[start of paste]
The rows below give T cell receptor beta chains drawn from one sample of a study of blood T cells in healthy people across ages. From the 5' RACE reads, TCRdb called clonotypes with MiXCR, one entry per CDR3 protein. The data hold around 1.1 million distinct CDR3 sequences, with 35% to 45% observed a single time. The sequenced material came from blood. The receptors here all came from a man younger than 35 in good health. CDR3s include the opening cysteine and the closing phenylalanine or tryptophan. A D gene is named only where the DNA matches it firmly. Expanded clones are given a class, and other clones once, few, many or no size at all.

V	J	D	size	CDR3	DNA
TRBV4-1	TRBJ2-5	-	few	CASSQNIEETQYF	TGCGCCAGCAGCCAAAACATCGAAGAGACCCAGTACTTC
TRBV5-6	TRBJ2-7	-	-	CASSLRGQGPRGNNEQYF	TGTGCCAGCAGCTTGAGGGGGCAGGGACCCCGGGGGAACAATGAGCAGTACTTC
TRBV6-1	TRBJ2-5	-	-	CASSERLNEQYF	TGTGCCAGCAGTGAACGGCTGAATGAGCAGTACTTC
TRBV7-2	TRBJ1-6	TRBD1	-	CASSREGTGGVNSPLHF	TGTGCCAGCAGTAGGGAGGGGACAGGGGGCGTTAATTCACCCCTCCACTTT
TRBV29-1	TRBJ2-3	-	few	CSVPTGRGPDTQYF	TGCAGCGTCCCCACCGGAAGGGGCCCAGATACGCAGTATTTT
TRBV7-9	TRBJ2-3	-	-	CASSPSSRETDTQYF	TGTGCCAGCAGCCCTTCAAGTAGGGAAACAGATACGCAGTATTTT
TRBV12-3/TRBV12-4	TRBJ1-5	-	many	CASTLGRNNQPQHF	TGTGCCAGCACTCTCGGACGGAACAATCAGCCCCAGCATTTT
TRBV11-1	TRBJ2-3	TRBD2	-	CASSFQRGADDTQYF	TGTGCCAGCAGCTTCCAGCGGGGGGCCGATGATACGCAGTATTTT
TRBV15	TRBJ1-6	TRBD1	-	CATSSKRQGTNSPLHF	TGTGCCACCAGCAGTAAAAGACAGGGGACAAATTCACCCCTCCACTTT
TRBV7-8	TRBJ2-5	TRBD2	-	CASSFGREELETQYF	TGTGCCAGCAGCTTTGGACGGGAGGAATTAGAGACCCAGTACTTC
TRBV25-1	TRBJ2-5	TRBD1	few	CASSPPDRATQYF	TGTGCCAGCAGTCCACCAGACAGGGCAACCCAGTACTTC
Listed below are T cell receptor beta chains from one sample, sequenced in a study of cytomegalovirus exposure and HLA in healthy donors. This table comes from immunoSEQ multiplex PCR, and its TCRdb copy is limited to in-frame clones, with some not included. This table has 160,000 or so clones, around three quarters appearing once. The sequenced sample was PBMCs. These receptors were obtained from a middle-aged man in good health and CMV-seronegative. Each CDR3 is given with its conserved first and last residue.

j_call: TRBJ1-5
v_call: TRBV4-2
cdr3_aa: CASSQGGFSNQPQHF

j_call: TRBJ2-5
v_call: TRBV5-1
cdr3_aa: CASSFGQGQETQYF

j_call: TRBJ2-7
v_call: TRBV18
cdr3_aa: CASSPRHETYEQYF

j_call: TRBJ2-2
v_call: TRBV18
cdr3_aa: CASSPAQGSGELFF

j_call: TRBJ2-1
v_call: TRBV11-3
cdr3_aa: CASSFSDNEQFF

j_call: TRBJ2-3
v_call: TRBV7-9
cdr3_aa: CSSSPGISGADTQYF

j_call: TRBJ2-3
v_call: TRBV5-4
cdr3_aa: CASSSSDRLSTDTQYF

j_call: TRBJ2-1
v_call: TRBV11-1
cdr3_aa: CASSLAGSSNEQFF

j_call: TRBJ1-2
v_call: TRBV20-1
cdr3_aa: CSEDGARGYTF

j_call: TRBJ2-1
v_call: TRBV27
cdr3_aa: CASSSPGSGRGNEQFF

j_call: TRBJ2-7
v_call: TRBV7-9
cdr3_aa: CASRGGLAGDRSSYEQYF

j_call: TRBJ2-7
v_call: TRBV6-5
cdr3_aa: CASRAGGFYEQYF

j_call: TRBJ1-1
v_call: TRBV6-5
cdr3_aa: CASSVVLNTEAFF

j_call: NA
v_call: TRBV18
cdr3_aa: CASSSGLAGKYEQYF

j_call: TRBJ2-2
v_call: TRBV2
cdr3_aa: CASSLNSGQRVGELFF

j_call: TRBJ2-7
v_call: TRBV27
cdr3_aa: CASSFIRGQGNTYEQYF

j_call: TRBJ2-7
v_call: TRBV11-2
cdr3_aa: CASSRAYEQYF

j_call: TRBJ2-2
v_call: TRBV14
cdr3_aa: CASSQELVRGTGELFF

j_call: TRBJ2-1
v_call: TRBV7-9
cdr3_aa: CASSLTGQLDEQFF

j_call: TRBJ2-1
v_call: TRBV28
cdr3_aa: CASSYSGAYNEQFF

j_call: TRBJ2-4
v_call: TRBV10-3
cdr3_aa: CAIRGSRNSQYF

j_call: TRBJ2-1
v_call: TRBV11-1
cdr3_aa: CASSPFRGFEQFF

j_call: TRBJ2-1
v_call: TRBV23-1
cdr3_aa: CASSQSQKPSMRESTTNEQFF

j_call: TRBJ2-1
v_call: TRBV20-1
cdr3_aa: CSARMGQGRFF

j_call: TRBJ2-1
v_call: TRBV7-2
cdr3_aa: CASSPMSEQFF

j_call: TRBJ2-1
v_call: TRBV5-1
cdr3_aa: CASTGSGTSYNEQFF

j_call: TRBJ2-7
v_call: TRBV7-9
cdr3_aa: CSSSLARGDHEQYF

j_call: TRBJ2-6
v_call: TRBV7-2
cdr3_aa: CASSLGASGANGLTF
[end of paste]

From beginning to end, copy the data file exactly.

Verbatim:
The rows below give T cell receptor beta chains drawn from one sample of a study of blood T cells in healthy people across ages. From the 5' RACE reads, TCRdb called clonotypes with MiXCR, one entry per CDR3 protein. The data hold around 1.1 million distinct CDR3 sequences, with 35% to 45% observed a single time. The sequenced material came from blood. The receptors here all came from a man younger than 35 in good health. CDR3s include the opening cysteine and the closing phenylalanine or tryptophan. A D gene is named only where the DNA matches it firmly. Expanded clones are given a class, and other clones once, few, many or no size at all.

V	J	D	size	CDR3	DNA
TRBV4-1	TRBJ2-5	-	few	CASSQNIEETQYF	TGCGCCAGCAGCCAAAACATCGAAGAGACCCAGTACTTC
TRBV5-6	TRBJ2-7	-	-	CASSLRGQGPRGNNEQYF	TGTGCCAGCAGCTTGAGGGGGCAGGGACCCCGGGGGAACAATGAGCAGTACTTC
TRBV6-1	TRBJ2-5	-	-	CASSERLNEQYF	TGTGCCAGCAGTGAACGGCTGAATGAGCAGTACTTC
TRBV7-2	TRBJ1-6	TRBD1	-	CASSREGTGGVNSPLHF	TGTGCCAGCAGTAGGGAGGGGACAGGGGGCGTTAATTCACCCCTCCACTTT
TRBV29-1	TRBJ2-3	-	few	CSVPTGRGPDTQYF	TGCAGCGTCCCCACCGGAAGGGGCCCAGATACGCAGTATTTT
TRBV7-9	TRBJ2-3	-	-	CASSPSSRETDTQYF	TGTGCCAGCAGCCCTTCAAGTAGGGAAACAGATACGCAGTATTTT
TRBV12-3/TRBV12-4	TRBJ1-5	-	many	CASTLGRNNQPQHF	TGTGCCAGCACTCTCGGACGGAACAATCAGCCCCAGCATTTT
TRBV11-1	TRBJ2-3	TRBD2	-	CASSFQRGADDTQYF	TGTGCCAGCAGCTTCCAGCGGGGGGCCGATGATACGCAGTATTTT
TRBV15	TRBJ1-6	TRBD1	-	CATSSKRQGTNSPLHF	TGTGCCACCAGCAGTAAAAGACAGGGGACAAATTCACCCCTCCACTTT
TRBV7-8	TRBJ2-5	TRBD2	-	CASSFGREELETQYF	TGTGCCAGCAGCTTTGGACGGGAGGAATTAGAGACCCAGTACTTC
TRBV25-1	TRBJ2-5	TRBD1	few	CASSPPDRATQYF	TGTGCCAGCAGTCCACCAGACAGGGCAACCCAGTACTTC
Listed below are T cell receptor beta chains from one sample, sequenced in a study of cytomegalovirus exposure and HLA in healthy donors. This table comes from immunoSEQ multiplex PCR, and its TCRdb copy is limited to in-frame clones, with some not included. This table has 160,000 or so clones, around three quarters appearing once. The sequenced sample was PBMCs. These receptors were obtained from a middle-aged man in good health and CMV-seronegative. Each CDR3 is given with its conserved first and last residue.

j_call: TRBJ1-5
v_call: TRBV4-2
cdr3_aa: CASSQGGFSNQPQHF

j_call: TRBJ2-5
v_call: TRBV5-1
cdr3_aa: CASSFGQGQETQYF

j_call: TRBJ2-7
v_call: TRBV18
cdr3_aa: CASSPRHETYEQYF

j_call: TRBJ2-2
v_call: TRBV18
cdr3_aa: CASSPAQGSGELFF

j_call: TRBJ2-1
v_call: TRBV11-3
cdr3_aa: CASSFSDNEQFF

j_call: TRBJ2-3
v_call: TRBV7-9
cdr3_aa: CSSSPGISGADTQYF

j_call: TRBJ2-3
v_call: TRBV5-4
cdr3_aa: CASSSSDRLSTDTQYF

j_call: TRBJ2-1
v_call: TRBV11-1
cdr3_aa: CASSLAGSSNEQFF

j_call: TRBJ1-2
v_call: TRBV20-1
cdr3_aa: CSEDGARGYTF

j_call: TRBJ2-1
v_call: TRBV27
cdr3_aa: CASSSPGSGRGNEQFF

j_call: TRBJ2-7
v_call: TRBV7-9
cdr3_aa: CASRGGLAGDRSSYEQYF

j_call: TRBJ2-7
v_call: TRBV6-5
cdr3_aa: CASRAGGFYEQYF

j_call: TRBJ1-1
v_call: TRBV6-5
cdr3_aa: CASSVVLNTEAFF

j_call: NA
v_call: TRBV18
cdr3_aa: CASSSGLAGKYEQYF

j_call: TRBJ2-2
v_call: TRBV2
cdr3_aa: CASSLNSGQRVGELFF

j_call: TRBJ2-7
v_call: TRBV27
cdr3_aa: CASSFIRGQGNTYEQYF

j_call: TRBJ2-7
v_call: TRBV11-2
cdr3_aa: CASSRAYEQYF

j_call: TRBJ2-2
v_call: TRBV14
cdr3_aa: CASSQELVRGTGELFF

j_call: TRBJ2-1
v_call: TRBV7-9
cdr3_aa: CASSLTGQLDEQFF

j_call: TRBJ2-1
v_call: TRBV28
cdr3_aa: CASSYSGAYNEQFF

j_call: TRBJ2-4
v_call: TRBV10-3
cdr3_aa: CAIRGSRNSQYF

j_call: TRBJ2-1
v_call: TRBV11-1
cdr3_aa: CASSPFRGFEQFF

j_call: TRBJ2-1
v_call: TRBV23-1
cdr3_aa: CASSQSQKPSMRESTTNEQFF

j_call: TRBJ2-1
v_call: TRBV20-1
cdr3_aa: CSARMGQGRFF

j_call: TRBJ2-1
v_call: TRBV7-2
cdr3_aa: CASSPMSEQFF

j_call: TRBJ2-1
v_call: TRBV5-1
cdr3_aa: CASTGSGTSYNEQFF

j_call: TRBJ2-7
v_call: TRBV7-9
cdr3_aa: CSSSLARGDHEQYF

j_call: TRBJ2-6
v_call: TRBV7-2
cdr3_aa: CASSLGASGANGLTF